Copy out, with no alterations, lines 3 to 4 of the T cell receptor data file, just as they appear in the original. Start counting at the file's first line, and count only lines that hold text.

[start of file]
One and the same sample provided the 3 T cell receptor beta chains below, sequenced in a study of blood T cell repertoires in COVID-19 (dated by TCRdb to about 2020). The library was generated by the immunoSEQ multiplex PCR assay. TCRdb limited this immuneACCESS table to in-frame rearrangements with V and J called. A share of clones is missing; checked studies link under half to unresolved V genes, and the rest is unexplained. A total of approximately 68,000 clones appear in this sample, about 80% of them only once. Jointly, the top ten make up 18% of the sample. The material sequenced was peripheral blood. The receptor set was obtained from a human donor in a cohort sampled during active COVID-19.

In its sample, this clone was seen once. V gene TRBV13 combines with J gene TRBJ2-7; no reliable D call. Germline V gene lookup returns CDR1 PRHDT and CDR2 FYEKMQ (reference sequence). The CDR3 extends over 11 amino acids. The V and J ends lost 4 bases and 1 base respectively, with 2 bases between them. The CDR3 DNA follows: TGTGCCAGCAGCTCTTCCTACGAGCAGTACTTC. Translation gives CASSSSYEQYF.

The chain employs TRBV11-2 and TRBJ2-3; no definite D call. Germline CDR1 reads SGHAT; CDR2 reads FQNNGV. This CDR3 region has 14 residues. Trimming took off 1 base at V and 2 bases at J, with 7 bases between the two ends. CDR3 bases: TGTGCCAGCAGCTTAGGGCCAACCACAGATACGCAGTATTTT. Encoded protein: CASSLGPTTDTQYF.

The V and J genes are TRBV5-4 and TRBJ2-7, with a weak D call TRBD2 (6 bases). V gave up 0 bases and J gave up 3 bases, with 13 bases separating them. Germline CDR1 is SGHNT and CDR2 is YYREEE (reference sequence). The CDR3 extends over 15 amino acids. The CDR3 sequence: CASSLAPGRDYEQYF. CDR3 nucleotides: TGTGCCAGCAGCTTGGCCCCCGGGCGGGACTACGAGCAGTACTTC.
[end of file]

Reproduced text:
The chain employs TRBV11-2 and TRBJ2-3; no definite D call. Germline CDR1 reads SGHAT; CDR2 reads FQNNGV. This CDR3 region has 14 residues. Trimming took off 1 base at V and 2 bases at J, with 7 bases between the two ends. CDR3 bases: TGTGCCAGCAGCTTAGGGCCAACCACAGATACGCAGTATTTT. Encoded protein: CASSLGPTTDTQYF.

The V and J genes are TRBV5-4 and TRBJ2-7, with a weak D call TRBD2 (6 bases). V gave up 0 bases and J gave up 3 bases, with 13 bases separating them. Germline CDR1 is SGHNT and CDR2 is YYREEE (reference sequence). The CDR3 extends over 15 amino acids. The CDR3 sequence: CASSLAPGRDYEQYF. CDR3 nucleotides: TGTGCCAGCAGCTTGGCCCCCGGGCGGGACTACGAGCAGTACTTC.